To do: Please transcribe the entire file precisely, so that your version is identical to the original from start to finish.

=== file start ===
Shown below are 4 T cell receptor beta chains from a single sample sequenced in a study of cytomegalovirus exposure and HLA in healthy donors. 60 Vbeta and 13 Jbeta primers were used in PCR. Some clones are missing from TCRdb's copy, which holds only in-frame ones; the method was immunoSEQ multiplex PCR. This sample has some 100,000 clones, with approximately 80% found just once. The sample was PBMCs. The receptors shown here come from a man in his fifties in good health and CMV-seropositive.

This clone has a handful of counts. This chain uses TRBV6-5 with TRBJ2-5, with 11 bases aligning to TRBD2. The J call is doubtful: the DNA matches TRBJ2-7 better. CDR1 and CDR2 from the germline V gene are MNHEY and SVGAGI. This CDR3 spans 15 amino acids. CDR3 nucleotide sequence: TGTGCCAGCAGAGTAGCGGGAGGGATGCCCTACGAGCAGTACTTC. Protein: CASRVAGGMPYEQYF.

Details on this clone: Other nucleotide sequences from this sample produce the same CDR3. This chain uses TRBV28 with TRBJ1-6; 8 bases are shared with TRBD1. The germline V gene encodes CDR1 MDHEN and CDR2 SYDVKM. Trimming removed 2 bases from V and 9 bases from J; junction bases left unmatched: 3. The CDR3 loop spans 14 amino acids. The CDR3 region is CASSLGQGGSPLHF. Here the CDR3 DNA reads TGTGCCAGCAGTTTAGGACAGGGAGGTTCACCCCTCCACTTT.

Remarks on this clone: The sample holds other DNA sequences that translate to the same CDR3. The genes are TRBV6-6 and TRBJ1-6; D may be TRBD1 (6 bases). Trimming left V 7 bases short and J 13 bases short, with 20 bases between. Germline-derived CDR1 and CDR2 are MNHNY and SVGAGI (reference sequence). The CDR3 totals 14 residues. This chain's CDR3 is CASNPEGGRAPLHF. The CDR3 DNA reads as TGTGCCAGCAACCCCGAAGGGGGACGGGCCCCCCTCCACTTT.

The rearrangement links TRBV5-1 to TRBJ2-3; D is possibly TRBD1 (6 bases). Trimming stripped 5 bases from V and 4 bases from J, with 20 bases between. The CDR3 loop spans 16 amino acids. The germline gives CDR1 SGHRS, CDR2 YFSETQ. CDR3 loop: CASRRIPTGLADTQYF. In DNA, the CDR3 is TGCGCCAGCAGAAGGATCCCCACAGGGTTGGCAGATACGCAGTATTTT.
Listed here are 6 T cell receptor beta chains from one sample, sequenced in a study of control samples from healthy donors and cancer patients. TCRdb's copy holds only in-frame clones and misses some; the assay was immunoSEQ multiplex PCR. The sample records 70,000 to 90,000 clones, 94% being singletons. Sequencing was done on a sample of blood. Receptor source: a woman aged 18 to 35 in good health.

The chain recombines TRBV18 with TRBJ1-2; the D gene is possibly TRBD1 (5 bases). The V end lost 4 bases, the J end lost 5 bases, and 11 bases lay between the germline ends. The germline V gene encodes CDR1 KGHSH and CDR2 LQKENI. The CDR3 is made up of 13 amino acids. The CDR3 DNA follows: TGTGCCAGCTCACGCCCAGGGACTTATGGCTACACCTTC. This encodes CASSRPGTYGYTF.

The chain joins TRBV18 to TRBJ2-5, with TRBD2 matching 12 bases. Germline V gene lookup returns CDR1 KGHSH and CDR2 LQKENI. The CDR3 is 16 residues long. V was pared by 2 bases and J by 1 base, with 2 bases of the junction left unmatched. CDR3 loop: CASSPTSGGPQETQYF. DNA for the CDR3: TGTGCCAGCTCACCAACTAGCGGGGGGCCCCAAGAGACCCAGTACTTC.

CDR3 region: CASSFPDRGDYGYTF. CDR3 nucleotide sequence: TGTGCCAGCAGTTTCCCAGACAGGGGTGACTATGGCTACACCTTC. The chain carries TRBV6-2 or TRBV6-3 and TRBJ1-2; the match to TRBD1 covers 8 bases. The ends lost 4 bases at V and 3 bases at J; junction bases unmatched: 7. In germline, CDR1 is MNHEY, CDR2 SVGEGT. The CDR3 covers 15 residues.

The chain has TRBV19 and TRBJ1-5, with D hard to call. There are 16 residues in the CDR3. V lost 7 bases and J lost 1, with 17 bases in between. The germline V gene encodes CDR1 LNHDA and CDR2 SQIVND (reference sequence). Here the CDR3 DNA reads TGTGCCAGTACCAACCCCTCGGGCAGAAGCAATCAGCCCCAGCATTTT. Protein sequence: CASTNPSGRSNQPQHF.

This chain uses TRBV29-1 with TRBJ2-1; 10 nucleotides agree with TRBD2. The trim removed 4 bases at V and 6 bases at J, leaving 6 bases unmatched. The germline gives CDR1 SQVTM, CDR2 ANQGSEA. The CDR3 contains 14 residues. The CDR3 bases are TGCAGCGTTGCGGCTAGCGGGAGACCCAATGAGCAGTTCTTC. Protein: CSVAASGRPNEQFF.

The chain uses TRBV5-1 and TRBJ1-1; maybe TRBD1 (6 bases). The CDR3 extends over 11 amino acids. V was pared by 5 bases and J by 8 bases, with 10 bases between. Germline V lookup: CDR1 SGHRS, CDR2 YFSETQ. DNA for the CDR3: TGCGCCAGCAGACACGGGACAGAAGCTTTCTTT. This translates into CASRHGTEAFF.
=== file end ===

Shown below are 4 T cell receptor beta chains from a single sample sequenced in a study of cytomegalovirus exposure and HLA in healthy donors. 60 Vbeta and 13 Jbeta primers were used in PCR. Some clones are missing from TCRdb's copy, which holds only in-frame ones; the method was immunoSEQ multiplex PCR. This sample has some 100,000 clones, with approximately 80% found just once. The sample was PBMCs. The receptors shown here come from a man in his fifties in good health and CMV-seropositive.

This clone has a handful of counts. This chain uses TRBV6-5 with TRBJ2-5, with 11 bases aligning to TRBD2. The J call is doubtful: the DNA matches TRBJ2-7 better. CDR1 and CDR2 from the germline V gene are MNHEY and SVGAGI. This CDR3 spans 15 amino acids. CDR3 nucleotide sequence: TGTGCCAGCAGAGTAGCGGGAGGGATGCCCTACGAGCAGTACTTC. Protein: CASRVAGGMPYEQYF.

Details on this clone: Other nucleotide sequences from this sample produce the same CDR3. This chain uses TRBV28 with TRBJ1-6; 8 bases are shared with TRBD1. The germline V gene encodes CDR1 MDHEN and CDR2 SYDVKM. Trimming removed 2 bases from V and 9 bases from J; junction bases left unmatched: 3. The CDR3 loop spans 14 amino acids. The CDR3 region is CASSLGQGGSPLHF. Here the CDR3 DNA reads TGTGCCAGCAGTTTAGGACAGGGAGGTTCACCCCTCCACTTT.

Remarks on this clone: The sample holds other DNA sequences that translate to the same CDR3. The genes are TRBV6-6 and TRBJ1-6; D may be TRBD1 (6 bases). Trimming left V 7 bases short and J 13 bases short, with 20 bases between. Germline-derived CDR1 and CDR2 are MNHNY and SVGAGI (reference sequence). The CDR3 totals 14 residues. This chain's CDR3 is CASNPEGGRAPLHF. The CDR3 DNA reads as TGTGCCAGCAACCCCGAAGGGGGACGGGCCCCCCTCCACTTT.

The rearrangement links TRBV5-1 to TRBJ2-3; D is possibly TRBD1 (6 bases). Trimming stripped 5 bases from V and 4 bases from J, with 20 bases between. The CDR3 loop spans 16 amino acids. The germline gives CDR1 SGHRS, CDR2 YFSETQ. CDR3 loop: CASRRIPTGLADTQYF. In DNA, the CDR3 is TGCGCCAGCAGAAGGATCCCCACAGGGTTGGCAGATACGCAGTATTTT.
Listed here are 6 T cell receptor beta chains from one sample, sequenced in a study of control samples from healthy donors and cancer patients. TCRdb's copy holds only in-frame clones and misses some; the assay was immunoSEQ multiplex PCR. The sample records 70,000 to 90,000 clones, 94% being singletons. Sequencing was done on a sample of blood. Receptor source: a woman aged 18 to 35 in good health.

The chain recombines TRBV18 with TRBJ1-2; the D gene is possibly TRBD1 (5 bases). The V end lost 4 bases, the J end lost 5 bases, and 11 bases lay between the germline ends. The germline V gene encodes CDR1 KGHSH and CDR2 LQKENI. The CDR3 is made up of 13 amino acids. The CDR3 DNA follows: TGTGCCAGCTCACGCCCAGGGACTTATGGCTACACCTTC. This encodes CASSRPGTYGYTF.

The chain joins TRBV18 to TRBJ2-5, with TRBD2 matching 12 bases. Germline V gene lookup returns CDR1 KGHSH and CDR2 LQKENI. The CDR3 is 16 residues long. V was pared by 2 bases and J by 1 base, with 2 bases of the junction left unmatched. CDR3 loop: CASSPTSGGPQETQYF. DNA for the CDR3: TGTGCCAGCTCACCAACTAGCGGGGGGCCCCAAGAGACCCAGTACTTC.

CDR3 region: CASSFPDRGDYGYTF. CDR3 nucleotide sequence: TGTGCCAGCAGTTTCCCAGACAGGGGTGACTATGGCTACACCTTC. The chain carries TRBV6-2 or TRBV6-3 and TRBJ1-2; the match to TRBD1 covers 8 bases. The ends lost 4 bases at V and 3 bases at J; junction bases unmatched: 7. In germline, CDR1 is MNHEY, CDR2 SVGEGT. The CDR3 covers 15 residues.

The chain has TRBV19 and TRBJ1-5, with D hard to call. There are 16 residues in the CDR3. V lost 7 bases and J lost 1, with 17 bases in between. The germline V gene encodes CDR1 LNHDA and CDR2 SQIVND (reference sequence). Here the CDR3 DNA reads TGTGCCAGTACCAACCCCTCGGGCAGAAGCAATCAGCCCCAGCATTTT. Protein sequence: CASTNPSGRSNQPQHF.

This chain uses TRBV29-1 with TRBJ2-1; 10 nucleotides agree with TRBD2. The trim removed 4 bases at V and 6 bases at J, leaving 6 bases unmatched. The germline gives CDR1 SQVTM, CDR2 ANQGSEA. The CDR3 contains 14 residues. The CDR3 bases are TGCAGCGTTGCGGCTAGCGGGAGACCCAATGAGCAGTTCTTC. Protein: CSVAASGRPNEQFF.

The chain uses TRBV5-1 and TRBJ1-1; maybe TRBD1 (6 bases). The CDR3 extends over 11 amino acids. V was pared by 5 bases and J by 8 bases, with 10 bases between. Germline V lookup: CDR1 SGHRS, CDR2 YFSETQ. DNA for the CDR3: TGCGCCAGCAGACACGGGACAGAAGCTTTCTTT. This translates into CASRHGTEAFF.